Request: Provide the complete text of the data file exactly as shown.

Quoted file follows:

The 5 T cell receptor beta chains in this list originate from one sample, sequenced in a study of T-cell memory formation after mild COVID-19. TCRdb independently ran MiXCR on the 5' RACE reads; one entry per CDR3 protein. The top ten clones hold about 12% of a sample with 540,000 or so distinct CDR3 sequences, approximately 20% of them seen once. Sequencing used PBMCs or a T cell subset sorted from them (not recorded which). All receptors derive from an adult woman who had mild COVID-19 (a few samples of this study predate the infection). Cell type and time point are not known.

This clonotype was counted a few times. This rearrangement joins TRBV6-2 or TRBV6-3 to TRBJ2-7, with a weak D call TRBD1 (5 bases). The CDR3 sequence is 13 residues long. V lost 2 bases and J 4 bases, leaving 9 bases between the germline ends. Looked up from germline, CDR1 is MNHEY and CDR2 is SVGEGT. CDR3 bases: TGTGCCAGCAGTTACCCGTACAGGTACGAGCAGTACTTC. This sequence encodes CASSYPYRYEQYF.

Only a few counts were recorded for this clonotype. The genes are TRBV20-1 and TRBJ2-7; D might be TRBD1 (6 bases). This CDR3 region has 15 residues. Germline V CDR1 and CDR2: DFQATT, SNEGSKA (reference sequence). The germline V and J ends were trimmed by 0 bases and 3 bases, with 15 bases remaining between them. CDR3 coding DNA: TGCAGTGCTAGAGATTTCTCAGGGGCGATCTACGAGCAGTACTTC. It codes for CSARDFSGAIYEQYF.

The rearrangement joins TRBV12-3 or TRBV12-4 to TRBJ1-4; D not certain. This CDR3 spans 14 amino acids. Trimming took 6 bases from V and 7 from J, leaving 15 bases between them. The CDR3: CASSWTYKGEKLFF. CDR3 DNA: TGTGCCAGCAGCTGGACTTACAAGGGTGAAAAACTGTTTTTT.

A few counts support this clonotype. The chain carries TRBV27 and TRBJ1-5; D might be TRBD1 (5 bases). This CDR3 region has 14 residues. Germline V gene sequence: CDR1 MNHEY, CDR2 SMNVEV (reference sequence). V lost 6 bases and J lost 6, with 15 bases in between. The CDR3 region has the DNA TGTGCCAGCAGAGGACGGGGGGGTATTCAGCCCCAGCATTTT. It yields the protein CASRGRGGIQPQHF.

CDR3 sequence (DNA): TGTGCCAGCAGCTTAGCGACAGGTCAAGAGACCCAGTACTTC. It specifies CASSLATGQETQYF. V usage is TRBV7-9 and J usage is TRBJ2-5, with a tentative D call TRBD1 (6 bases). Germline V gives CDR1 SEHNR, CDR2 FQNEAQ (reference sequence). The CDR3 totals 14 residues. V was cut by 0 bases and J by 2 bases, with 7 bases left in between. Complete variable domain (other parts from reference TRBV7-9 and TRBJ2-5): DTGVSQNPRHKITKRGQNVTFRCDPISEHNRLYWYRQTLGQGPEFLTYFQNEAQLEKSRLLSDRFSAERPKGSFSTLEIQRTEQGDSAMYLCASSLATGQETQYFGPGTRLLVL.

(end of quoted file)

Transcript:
The 5 T cell receptor beta chains in this list originate from one sample, sequenced in a study of T-cell memory formation after mild COVID-19. TCRdb independently ran MiXCR on the 5' RACE reads; one entry per CDR3 protein. The top ten clones hold about 12% of a sample with 540,000 or so distinct CDR3 sequences, approximately 20% of them seen once. Sequencing used PBMCs or a T cell subset sorted from them (not recorded which). All receptors derive from an adult woman who had mild COVID-19 (a few samples of this study predate the infection). Cell type and time point are not known.

This clonotype was counted a few times. This rearrangement joins TRBV6-2 or TRBV6-3 to TRBJ2-7, with a weak D call TRBD1 (5 bases). The CDR3 sequence is 13 residues long. V lost 2 bases and J 4 bases, leaving 9 bases between the germline ends. Looked up from germline, CDR1 is MNHEY and CDR2 is SVGEGT. CDR3 bases: TGTGCCAGCAGTTACCCGTACAGGTACGAGCAGTACTTC. This sequence encodes CASSYPYRYEQYF.

Only a few counts were recorded for this clonotype. The genes are TRBV20-1 and TRBJ2-7; D might be TRBD1 (6 bases). This CDR3 region has 15 residues. Germline V CDR1 and CDR2: DFQATT, SNEGSKA (reference sequence). The germline V and J ends were trimmed by 0 bases and 3 bases, with 15 bases remaining between them. CDR3 coding DNA: TGCAGTGCTAGAGATTTCTCAGGGGCGATCTACGAGCAGTACTTC. It codes for CSARDFSGAIYEQYF.

The rearrangement joins TRBV12-3 or TRBV12-4 to TRBJ1-4; D not certain. This CDR3 spans 14 amino acids. Trimming took 6 bases from V and 7 from J, leaving 15 bases between them. The CDR3: CASSWTYKGEKLFF. CDR3 DNA: TGTGCCAGCAGCTGGACTTACAAGGGTGAAAAACTGTTTTTT.

A few counts support this clonotype. The chain carries TRBV27 and TRBJ1-5; D might be TRBD1 (5 bases). This CDR3 region has 14 residues. Germline V gene sequence: CDR1 MNHEY, CDR2 SMNVEV (reference sequence). V lost 6 bases and J lost 6, with 15 bases in between. The CDR3 region has the DNA TGTGCCAGCAGAGGACGGGGGGGTATTCAGCCCCAGCATTTT. It yields the protein CASRGRGGIQPQHF.

CDR3 sequence (DNA): TGTGCCAGCAGCTTAGCGACAGGTCAAGAGACCCAGTACTTC. It specifies CASSLATGQETQYF. V usage is TRBV7-9 and J usage is TRBJ2-5, with a tentative D call TRBD1 (6 bases). Germline V gives CDR1 SEHNR, CDR2 FQNEAQ (reference sequence). The CDR3 totals 14 residues. V was cut by 0 bases and J by 2 bases, with 7 bases left in between. Complete variable domain (other parts from reference TRBV7-9 and TRBJ2-5): DTGVSQNPRHKITKRGQNVTFRCDPISEHNRLYWYRQTLGQGPEFLTYFQNEAQLEKSRLLSDRFSAERPKGSFSTLEIQRTEQGDSAMYLCASSLATGQETQYFGPGTRLLVL.